However, Jeffrey White, director of the Office of Cancer Complementary and Alternative Medicine at the National Cancer Institute, said that financial incentives don’t actually work very well: Less than 5 percent of cancer patients in the United States participate in clinical trials.
Surveys also show that about half of patients never hear about the trials. And when they do, only about half of those patients are willing to participate.
What really gets Gonzalez riled is that some researchers suggest the patients in his pilot study may have been healthier than those in other pancreatic cancer studies to start with, thereby skewing results. One National Cancer Institute website, for example, mentions this possibility.
“That’s a pile of garbage,” he said. “There’s no such thing as a group of pancreatic cancer patients that lives a long time.”
Outside labs performed the diagnoses and biopsies for the patients in Gonzalez’s pilot study, he said. Of 11 patients, eight were in stage four, meaning the cancer had spread to other organs.
Such a diagnosis is almost always a death sentence. Only 4 percent of all pancreatic cancer patients live five years or longer, and more than 80 percent die in the first year.
Gonzalez was incredulous that anyone might believe he could handpick “healthier” cancer patients.
“I have this magical ability to find pancreatic cancer patients no one has ever been able to find? We can outsmart an entire pharmaceutical company in our puny little office with one other doctor?”
In the National Cancer Institute’s largest study of 126 patients, none lived longer than 19 months. In Gonzalez’s pilot study, two patients lived for four years and one for almost five. The median survival time was 17 months.
Although Gonzalez looked at just 11 patients, it was impossible to ignore the data.
Despite the promising evidence, some patients are not willing or able to comply with the demands of the therapy, which also requires that patients take some of the supplements in the middle of the night.
But at 78, Edmund Rubin of Sarasota, Florida, says he’s happy to comply with the regimen. Rubin was diagnosed with liver cancer in 1990. He took an interferon drug for nine months, which caused constant flu-like symptoms. Despite the treatment, doctors found a second tumor behind his ear. Fifteen radiology treatments later, the tumor was still there and doctors gave him six months to live.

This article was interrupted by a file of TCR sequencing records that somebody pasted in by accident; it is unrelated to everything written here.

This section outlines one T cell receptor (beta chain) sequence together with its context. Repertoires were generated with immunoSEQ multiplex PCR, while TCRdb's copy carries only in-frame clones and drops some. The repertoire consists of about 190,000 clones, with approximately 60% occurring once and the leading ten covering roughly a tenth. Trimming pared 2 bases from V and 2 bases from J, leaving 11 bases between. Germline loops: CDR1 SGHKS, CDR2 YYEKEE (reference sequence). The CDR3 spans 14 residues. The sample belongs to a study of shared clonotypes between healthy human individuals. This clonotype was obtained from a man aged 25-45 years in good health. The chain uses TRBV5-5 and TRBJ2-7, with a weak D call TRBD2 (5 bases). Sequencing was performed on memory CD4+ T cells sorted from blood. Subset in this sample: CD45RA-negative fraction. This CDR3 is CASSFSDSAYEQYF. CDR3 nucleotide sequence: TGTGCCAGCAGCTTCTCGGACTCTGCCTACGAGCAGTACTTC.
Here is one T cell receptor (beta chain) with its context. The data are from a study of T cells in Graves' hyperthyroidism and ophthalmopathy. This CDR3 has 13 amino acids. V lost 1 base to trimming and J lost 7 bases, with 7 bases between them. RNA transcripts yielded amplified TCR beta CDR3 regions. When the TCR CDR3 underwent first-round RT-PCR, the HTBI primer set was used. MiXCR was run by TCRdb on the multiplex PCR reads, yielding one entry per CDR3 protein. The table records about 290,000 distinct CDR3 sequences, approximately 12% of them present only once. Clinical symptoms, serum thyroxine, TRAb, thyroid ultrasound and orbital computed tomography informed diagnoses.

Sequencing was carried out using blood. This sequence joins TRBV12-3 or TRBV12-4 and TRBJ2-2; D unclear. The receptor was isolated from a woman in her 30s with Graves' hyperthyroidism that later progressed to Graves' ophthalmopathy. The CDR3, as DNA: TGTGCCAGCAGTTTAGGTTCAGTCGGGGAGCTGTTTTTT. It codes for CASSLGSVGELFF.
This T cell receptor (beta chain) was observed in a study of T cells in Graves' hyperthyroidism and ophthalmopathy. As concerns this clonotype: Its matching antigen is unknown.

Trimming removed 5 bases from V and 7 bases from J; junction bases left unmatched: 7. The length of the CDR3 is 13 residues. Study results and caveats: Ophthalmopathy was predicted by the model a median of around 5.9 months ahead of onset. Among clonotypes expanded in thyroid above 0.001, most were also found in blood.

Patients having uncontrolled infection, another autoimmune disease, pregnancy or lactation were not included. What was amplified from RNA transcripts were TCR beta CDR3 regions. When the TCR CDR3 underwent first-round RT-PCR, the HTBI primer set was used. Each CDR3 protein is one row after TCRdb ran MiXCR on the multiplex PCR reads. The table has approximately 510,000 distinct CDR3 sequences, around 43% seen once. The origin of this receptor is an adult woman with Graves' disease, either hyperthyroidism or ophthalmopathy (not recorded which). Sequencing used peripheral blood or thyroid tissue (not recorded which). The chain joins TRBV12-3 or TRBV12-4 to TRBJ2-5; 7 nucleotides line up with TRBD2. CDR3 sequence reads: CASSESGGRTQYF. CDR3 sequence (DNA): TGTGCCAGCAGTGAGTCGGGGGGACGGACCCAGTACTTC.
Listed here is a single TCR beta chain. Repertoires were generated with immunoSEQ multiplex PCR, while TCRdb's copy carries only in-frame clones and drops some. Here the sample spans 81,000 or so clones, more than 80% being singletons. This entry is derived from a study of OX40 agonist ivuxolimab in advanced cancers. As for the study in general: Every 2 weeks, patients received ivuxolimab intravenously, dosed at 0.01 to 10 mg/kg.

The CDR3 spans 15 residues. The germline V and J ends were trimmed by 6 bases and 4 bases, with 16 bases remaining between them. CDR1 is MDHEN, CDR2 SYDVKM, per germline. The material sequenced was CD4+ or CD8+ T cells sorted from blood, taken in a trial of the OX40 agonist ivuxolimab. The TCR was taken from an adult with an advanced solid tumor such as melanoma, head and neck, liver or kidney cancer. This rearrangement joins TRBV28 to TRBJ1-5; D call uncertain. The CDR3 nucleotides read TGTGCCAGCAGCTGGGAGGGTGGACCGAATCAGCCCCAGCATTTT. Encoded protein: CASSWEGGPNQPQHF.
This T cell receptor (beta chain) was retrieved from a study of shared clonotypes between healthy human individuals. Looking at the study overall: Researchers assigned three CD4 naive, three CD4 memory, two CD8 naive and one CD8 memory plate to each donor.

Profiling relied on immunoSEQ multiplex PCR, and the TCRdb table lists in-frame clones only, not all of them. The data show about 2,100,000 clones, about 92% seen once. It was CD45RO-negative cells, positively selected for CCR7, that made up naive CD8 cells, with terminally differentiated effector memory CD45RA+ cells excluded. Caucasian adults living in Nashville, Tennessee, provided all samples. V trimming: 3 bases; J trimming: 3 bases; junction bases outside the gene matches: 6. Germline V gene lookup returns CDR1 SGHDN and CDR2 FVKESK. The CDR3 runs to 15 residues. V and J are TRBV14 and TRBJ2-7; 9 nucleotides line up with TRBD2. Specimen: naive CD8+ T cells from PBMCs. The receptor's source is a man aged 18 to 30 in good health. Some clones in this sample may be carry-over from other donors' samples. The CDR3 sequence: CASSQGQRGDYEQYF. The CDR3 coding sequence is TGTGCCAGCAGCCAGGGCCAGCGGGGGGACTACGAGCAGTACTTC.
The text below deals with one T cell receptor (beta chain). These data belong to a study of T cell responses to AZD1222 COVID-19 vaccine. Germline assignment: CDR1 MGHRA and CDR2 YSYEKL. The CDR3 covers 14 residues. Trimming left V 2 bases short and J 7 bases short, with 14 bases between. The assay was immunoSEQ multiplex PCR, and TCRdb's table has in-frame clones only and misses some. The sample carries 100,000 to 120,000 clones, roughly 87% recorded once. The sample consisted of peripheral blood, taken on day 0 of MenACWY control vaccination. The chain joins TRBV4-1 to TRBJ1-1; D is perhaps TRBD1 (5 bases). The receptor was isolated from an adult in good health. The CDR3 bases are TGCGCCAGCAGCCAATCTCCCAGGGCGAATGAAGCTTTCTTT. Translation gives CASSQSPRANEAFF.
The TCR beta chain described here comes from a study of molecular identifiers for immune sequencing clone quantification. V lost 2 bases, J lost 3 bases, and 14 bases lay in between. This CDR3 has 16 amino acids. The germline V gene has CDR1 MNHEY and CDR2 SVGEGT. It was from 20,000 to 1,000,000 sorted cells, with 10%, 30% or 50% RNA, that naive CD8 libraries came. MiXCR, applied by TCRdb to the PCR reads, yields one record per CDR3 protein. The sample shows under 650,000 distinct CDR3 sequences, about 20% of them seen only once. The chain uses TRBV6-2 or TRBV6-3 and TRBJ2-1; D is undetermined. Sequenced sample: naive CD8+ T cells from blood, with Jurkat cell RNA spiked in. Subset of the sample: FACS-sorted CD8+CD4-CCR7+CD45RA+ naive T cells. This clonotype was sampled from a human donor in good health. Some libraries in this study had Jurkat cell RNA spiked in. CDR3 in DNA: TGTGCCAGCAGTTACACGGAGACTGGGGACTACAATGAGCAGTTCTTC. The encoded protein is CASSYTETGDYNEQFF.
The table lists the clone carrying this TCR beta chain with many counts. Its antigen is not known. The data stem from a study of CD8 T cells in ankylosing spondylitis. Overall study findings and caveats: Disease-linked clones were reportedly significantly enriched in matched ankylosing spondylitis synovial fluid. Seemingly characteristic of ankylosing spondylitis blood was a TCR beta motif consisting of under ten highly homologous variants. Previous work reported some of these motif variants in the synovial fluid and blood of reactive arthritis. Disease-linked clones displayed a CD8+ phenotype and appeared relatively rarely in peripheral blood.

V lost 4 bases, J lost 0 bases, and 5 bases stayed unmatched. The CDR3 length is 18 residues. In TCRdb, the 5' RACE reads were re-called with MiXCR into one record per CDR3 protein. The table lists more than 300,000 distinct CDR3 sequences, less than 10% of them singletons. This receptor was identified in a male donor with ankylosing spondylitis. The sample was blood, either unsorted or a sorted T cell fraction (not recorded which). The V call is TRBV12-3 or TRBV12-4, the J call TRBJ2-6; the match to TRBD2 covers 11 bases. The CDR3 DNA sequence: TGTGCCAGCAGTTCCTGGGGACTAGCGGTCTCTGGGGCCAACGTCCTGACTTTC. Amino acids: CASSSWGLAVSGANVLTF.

That’s when he heard about Dr. Gonzalez’s treatment.
“In six months I regained my weight and the second tumor completely disappeared,” Rubin said. “I had a CAT scan and bone scan a year later and there were no signs of tumors.”
Rubin has been in remission for 11 years and still faithfully adheres to the Gonzalez regimen. He calls it “labor intensive” — he can spend up to six hours a day administering it. It costs him about $6,000 per year and, although it’s not covered by insurance, he gets about $2,000 back from the IRS.
Gonzalez began developing his treatment at Memorial Sloan-Kettering School of Medicine in the early 1980s.
During this time, Gonzalez compiled data from an orthodontist who became famous for treating Steve McQueen’s cancer with coffee enemas and nutritional therapies, William Donald Kelley. For five years, Gonzalez analyzed Kelley’s data, and by the time Gonzalez finished his immunology internship, he had written a 300-page treatise on Kelley’s therapy.
Gonzalez was called crazy and a fraud, but he says the data was compelling and that’s what mattered. He opened his own practice in New York City in 1987.
Despite the criticism, Gonzalez has played by the book. He wanted the opportunity to test his treatment, and he’s gotten it. But he may have to wait several more years for results.
“No matter what one thinks of his approach,” Chowka said, “I think you have to give him credit for the way he’s gone about trying to validate it — by working closely with the NCI and the NIH and all that entails, and by adhering to the scientific method.”